A stigma I’ve never understood is the one placed on people who are comfortable doing ‘social’ activities alone. For whatever reason, it is assumed that they’re to be pitied; that they are alone because they have no other choice. When you walk into a restaurant by yourself, the default presumption is that you’re waiting for someone else — not that your entire party has arrived. Then, you have to do the whole “party of one” song and dance for your host, the raising of a singular finger, the silent admission that there is no one to wait for. Whether we have Hollywood or Harry Nilsson to blame for it, one is predominantly thought of as the loneliest number — even if the solo person believes otherwise.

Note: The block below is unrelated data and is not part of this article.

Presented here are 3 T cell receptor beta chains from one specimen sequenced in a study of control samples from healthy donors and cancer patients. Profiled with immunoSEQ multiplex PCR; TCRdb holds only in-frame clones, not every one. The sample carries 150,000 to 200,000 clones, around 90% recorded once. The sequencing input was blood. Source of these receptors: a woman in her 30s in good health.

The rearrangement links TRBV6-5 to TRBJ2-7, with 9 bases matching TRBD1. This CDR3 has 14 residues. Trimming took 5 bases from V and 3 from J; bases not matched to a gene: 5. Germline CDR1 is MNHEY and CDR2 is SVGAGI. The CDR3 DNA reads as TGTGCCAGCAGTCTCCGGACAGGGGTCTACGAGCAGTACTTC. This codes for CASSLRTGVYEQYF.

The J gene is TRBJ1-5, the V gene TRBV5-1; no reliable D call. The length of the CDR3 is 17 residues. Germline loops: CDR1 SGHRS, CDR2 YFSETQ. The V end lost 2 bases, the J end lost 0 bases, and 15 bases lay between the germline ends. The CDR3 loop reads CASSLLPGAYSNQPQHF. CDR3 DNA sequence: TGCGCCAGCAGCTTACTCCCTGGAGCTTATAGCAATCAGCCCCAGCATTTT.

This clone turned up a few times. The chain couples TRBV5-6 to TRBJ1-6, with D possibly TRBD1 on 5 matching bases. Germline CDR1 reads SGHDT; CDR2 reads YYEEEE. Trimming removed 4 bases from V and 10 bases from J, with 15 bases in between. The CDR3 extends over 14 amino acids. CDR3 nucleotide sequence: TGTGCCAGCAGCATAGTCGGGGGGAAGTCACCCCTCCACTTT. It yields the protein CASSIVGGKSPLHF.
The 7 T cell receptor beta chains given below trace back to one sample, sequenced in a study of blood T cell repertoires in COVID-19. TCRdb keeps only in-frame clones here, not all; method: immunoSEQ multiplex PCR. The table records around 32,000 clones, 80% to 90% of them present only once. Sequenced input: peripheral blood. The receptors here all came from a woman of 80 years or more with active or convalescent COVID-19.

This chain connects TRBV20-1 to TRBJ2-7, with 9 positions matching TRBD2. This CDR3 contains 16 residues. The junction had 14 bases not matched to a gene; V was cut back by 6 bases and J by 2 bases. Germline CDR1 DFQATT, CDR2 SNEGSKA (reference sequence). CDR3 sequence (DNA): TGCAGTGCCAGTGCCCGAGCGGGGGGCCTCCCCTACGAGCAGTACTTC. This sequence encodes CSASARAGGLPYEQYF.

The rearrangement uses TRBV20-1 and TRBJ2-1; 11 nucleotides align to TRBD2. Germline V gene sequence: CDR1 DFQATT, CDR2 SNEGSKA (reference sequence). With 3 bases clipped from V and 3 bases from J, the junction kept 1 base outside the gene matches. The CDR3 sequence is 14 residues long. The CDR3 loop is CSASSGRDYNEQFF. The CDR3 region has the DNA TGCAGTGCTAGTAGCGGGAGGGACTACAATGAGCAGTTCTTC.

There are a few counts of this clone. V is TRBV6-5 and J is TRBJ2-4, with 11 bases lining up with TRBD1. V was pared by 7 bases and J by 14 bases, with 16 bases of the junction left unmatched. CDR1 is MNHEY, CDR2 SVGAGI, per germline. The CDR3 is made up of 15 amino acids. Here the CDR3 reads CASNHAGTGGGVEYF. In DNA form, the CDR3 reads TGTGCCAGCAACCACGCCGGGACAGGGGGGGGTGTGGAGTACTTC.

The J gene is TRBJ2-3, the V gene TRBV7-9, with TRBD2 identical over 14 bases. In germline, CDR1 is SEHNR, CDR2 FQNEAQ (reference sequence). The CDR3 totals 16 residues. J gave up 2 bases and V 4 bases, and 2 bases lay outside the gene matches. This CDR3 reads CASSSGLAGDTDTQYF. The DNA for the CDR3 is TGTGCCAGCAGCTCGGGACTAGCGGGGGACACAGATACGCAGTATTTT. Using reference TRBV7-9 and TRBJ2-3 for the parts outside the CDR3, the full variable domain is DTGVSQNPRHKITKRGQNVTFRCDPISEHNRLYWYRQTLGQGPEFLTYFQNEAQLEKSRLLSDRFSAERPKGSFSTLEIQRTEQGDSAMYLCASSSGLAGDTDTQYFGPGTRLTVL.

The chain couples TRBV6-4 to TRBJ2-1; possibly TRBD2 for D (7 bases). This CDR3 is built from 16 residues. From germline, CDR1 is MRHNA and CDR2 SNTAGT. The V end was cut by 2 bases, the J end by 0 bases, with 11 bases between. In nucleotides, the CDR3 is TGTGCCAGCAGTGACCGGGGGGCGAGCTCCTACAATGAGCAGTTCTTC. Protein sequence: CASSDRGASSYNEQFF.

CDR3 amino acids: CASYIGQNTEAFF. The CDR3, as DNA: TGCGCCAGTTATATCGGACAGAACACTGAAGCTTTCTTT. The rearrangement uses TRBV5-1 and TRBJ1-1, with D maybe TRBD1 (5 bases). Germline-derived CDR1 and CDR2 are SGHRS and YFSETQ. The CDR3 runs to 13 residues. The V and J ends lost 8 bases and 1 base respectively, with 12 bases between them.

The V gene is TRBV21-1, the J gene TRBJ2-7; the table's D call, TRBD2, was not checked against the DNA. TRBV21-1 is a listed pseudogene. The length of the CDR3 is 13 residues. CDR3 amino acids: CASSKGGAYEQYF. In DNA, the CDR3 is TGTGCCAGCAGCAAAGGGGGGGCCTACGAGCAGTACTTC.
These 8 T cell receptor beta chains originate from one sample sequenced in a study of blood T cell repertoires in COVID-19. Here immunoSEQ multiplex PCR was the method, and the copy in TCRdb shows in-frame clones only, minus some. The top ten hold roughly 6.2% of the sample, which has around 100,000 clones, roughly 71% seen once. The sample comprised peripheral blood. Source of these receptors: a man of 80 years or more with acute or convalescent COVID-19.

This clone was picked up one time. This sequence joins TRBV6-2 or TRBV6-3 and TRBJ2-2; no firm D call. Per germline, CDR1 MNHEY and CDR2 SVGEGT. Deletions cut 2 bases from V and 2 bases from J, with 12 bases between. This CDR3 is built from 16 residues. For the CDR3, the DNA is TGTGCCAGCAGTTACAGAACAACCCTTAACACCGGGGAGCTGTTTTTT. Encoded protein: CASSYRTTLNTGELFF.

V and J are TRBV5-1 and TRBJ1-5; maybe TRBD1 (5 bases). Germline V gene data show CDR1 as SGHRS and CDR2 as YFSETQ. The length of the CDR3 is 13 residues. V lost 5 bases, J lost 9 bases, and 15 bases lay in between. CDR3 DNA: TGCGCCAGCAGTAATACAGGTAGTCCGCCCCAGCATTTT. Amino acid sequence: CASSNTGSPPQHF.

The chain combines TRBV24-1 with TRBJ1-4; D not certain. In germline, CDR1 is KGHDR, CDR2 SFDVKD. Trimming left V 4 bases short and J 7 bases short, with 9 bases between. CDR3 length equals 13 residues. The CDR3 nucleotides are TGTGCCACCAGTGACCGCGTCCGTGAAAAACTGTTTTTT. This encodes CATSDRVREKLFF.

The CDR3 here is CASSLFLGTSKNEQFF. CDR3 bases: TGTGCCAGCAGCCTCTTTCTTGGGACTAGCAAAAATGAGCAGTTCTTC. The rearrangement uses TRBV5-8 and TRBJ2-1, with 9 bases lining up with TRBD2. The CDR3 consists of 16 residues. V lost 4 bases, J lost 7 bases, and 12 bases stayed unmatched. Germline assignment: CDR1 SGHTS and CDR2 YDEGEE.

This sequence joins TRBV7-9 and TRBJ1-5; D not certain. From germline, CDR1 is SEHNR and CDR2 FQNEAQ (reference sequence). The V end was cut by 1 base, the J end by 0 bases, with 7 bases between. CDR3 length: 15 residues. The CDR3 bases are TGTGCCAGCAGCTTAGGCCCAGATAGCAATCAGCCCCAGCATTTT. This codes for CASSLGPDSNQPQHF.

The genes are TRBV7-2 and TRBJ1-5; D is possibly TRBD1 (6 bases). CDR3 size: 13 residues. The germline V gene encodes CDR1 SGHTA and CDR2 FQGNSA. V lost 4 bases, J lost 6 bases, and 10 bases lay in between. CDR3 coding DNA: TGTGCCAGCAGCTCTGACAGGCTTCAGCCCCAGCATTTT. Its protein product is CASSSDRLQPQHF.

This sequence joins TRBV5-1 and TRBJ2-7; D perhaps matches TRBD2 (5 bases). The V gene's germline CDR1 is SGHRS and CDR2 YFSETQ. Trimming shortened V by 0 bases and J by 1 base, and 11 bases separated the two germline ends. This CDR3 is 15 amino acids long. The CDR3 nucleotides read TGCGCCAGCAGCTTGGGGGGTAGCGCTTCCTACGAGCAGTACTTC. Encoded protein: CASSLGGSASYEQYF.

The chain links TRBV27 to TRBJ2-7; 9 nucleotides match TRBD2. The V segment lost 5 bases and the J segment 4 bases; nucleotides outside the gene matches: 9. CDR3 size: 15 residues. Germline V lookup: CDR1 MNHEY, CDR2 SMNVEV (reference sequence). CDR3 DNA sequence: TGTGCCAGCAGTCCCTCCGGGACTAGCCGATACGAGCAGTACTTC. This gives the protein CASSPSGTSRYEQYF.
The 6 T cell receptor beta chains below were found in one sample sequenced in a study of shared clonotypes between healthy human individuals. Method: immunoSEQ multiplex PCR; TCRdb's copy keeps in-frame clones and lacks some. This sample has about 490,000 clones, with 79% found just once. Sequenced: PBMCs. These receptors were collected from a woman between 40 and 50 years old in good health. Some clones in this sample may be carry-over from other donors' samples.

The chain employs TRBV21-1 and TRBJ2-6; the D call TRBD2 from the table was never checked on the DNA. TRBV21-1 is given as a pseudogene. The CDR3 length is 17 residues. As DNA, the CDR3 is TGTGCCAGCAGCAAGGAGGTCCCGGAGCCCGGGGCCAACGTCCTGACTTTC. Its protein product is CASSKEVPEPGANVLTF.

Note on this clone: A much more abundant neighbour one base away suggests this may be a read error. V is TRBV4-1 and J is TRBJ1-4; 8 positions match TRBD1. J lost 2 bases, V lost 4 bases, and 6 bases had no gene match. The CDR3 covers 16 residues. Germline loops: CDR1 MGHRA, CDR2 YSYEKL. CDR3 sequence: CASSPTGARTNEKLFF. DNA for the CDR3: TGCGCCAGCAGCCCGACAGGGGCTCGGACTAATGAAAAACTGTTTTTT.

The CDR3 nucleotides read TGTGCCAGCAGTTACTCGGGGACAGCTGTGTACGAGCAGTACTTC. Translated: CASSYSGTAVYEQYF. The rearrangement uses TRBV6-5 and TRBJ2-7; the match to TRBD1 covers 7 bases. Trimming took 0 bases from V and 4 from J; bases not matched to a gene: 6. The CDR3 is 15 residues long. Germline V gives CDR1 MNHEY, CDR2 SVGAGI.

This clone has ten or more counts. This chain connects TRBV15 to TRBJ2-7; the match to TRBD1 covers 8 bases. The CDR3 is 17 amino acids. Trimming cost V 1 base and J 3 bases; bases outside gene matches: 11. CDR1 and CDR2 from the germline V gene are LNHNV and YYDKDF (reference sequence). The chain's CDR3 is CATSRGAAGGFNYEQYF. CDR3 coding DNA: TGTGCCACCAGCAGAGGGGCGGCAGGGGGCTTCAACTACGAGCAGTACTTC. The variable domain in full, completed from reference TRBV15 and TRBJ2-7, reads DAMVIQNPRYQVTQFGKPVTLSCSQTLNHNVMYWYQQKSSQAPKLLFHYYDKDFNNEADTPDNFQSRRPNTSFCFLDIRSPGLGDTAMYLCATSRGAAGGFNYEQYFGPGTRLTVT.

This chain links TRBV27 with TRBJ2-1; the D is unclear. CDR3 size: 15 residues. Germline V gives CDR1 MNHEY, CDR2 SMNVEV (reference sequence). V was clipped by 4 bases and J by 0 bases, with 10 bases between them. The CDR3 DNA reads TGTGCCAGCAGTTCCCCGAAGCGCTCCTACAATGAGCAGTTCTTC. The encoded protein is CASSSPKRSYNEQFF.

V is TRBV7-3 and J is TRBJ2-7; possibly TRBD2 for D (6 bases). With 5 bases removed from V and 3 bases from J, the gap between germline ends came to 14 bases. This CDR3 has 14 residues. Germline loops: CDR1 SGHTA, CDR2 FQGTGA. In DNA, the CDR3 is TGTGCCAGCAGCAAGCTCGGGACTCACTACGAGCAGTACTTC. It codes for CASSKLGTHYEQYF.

I like to eat out, and I like to do it alone. I usually have a book with me, or I bring some work along, and when the meal is over, I’m actually hesitant to trade in my solitude for the obligation to bat lashes, trade barbs. I choose to be in public because the luxuries of home — the television, the bed, the dearth of pressure to do something worthwhile — these things are tempting, and I often lack the will power to choose productivity over a nap. Getting dressed and leaving home to read a book, take a walk, or just be alone with myself for a moment provides me with peace, not despair. Overall, I view contentedness with being alone as a positive thing, one that ultimately makes me better at spending time with other people.